First of all, I would like to thank Evolution for coming up with the brilliant
idea of using the same device for chewing, breathing, and emitting sounds
for communication, making automatic speech recognition one of the most
challenging engineering tasks one can think of.
I am grateful to my colleagues for making my work environment so stimulating,
both at KTH, and during my stay as a guest researcher at ATR. In particular
Rolf Carlson has given important guidance over the whole period. It was
also studies of Rolf Carlson and James Glass that inspired to my work in
the area of speaker adaptation. Michael Phillips deserves acknowledgment
for introducing me to the A* algorithm and lexical search algorithms, and
Kjell Elenius has always been a good conversation partner in ANN related
Further, I would like to thank Björn Granström for allowing me
to work in this area, and for guidance and inspiration. I would also like
to thank Yoshinori Sagisaka for inviting me to work in the stimulating
research environment at ATR in Kyoto, Japan.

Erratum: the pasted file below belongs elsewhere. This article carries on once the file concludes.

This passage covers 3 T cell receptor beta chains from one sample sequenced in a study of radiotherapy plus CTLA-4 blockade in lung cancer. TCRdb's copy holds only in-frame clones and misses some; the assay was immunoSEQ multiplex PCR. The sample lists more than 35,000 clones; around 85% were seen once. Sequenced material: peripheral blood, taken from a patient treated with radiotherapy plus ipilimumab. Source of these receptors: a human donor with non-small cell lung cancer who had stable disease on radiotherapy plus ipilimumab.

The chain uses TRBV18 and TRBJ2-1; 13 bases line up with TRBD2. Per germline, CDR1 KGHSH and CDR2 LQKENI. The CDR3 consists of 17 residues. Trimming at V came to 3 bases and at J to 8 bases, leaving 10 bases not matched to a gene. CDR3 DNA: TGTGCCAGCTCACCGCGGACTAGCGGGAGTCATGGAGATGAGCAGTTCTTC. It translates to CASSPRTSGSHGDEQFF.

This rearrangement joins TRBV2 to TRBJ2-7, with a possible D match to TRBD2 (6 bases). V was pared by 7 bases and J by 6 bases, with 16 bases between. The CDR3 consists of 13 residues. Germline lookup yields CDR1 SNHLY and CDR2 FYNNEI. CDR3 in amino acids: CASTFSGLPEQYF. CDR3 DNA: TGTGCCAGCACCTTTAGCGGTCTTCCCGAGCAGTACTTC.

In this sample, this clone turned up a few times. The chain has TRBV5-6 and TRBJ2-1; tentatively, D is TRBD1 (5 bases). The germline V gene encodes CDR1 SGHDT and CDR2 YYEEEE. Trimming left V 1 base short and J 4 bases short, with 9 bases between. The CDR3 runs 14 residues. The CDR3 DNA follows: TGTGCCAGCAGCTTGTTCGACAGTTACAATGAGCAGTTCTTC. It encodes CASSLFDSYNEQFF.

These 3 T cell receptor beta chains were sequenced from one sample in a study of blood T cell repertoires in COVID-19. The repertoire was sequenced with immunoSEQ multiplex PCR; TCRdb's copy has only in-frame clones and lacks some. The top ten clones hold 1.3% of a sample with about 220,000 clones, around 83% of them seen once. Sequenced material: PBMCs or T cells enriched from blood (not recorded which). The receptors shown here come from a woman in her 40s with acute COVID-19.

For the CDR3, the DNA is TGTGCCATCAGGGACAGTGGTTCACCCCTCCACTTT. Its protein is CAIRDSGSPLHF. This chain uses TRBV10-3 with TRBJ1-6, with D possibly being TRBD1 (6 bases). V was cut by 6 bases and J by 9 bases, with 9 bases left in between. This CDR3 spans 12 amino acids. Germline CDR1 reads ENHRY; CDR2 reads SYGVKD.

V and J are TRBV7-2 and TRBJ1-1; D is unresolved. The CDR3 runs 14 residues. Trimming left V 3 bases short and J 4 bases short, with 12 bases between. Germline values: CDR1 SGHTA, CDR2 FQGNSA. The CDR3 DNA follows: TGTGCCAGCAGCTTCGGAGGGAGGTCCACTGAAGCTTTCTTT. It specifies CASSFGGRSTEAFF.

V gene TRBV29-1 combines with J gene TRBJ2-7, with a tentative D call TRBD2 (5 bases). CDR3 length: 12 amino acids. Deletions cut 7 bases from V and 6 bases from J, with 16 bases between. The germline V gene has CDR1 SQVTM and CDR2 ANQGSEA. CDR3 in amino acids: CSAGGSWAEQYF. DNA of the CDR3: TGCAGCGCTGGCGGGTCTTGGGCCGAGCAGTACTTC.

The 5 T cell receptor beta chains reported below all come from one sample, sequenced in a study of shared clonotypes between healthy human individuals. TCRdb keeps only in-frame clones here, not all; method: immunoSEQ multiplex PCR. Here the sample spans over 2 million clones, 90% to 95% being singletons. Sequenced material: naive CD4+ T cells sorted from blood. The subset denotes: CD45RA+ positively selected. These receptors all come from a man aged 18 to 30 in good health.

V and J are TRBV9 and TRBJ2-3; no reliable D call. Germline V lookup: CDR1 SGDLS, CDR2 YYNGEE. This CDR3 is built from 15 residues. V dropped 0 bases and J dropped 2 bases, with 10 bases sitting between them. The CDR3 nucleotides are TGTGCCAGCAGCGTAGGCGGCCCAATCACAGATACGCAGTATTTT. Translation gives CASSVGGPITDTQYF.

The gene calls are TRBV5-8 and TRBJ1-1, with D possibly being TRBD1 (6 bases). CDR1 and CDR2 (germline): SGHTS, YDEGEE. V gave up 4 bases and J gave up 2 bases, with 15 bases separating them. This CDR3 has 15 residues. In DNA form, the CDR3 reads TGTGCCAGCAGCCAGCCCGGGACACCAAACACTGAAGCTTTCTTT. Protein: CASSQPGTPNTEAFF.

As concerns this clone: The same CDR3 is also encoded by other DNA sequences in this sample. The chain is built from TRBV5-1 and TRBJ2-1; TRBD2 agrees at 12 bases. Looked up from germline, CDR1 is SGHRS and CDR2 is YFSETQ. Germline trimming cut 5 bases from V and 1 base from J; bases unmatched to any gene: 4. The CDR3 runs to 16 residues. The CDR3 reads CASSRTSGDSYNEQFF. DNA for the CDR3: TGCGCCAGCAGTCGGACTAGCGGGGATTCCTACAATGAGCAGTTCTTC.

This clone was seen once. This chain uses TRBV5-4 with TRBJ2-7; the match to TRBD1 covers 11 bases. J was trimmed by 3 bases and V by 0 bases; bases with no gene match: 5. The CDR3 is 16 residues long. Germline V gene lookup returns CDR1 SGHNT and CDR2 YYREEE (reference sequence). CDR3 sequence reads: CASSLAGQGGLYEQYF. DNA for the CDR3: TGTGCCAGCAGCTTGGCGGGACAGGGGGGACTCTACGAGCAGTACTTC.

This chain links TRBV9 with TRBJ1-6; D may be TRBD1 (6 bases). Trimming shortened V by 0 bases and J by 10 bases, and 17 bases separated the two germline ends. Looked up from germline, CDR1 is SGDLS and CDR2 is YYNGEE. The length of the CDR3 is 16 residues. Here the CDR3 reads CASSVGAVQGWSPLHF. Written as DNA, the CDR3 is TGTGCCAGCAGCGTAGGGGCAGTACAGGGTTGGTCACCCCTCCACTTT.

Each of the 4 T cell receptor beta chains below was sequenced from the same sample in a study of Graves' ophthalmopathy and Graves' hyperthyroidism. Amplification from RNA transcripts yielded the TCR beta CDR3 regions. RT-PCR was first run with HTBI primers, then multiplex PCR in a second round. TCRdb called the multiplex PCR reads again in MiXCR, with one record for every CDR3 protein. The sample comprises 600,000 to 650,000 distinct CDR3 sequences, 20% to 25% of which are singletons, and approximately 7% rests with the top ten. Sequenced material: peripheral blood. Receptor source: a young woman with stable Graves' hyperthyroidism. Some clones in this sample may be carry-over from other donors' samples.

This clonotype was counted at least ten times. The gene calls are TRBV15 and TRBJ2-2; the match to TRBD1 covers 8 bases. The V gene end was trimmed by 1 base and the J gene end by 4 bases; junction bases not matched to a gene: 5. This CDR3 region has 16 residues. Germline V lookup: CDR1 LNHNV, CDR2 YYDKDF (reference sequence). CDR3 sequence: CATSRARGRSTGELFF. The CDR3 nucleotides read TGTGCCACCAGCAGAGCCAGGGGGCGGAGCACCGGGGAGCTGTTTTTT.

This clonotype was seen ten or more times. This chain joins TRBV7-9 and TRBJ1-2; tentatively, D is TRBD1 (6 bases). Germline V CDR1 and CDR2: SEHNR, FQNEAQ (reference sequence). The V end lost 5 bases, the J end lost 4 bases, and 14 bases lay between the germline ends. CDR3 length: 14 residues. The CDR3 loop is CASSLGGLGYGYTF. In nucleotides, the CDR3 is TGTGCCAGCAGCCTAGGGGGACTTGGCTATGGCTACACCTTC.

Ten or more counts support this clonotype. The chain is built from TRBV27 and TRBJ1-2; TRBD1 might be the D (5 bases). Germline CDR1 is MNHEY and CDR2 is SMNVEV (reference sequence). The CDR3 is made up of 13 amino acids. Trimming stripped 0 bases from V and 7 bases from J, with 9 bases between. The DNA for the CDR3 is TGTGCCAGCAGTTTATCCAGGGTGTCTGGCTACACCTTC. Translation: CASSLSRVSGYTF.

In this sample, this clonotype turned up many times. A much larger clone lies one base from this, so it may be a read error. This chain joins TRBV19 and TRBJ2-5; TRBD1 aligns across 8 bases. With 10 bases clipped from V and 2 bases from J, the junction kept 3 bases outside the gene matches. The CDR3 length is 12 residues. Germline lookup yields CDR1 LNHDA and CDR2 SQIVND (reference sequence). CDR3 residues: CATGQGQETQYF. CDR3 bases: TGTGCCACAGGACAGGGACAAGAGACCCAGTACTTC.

I also take the opportunity to thank all my teachers, all the way from
kindergarten to graduate course teachers. Of course, this thesis would
have been impossible without them.
I thank my mother and father for all their support, and for providing a
home where education was a natural part of life. All my friends deserve
acknowledgment for being so patient with me when I occasionally completely
forget about everything but my work. Finally, thank you Linda for love,
support, and understanding.
My first two years of doctoral studies were sponsored by a donation
by VOLVO AB, and the remaining studies were financially supported by NUTEK
and HSFR, and during the last year also by CTT, a center for speech technology,
jointly sponsored by NUTEK, Swedish industry, and KTH.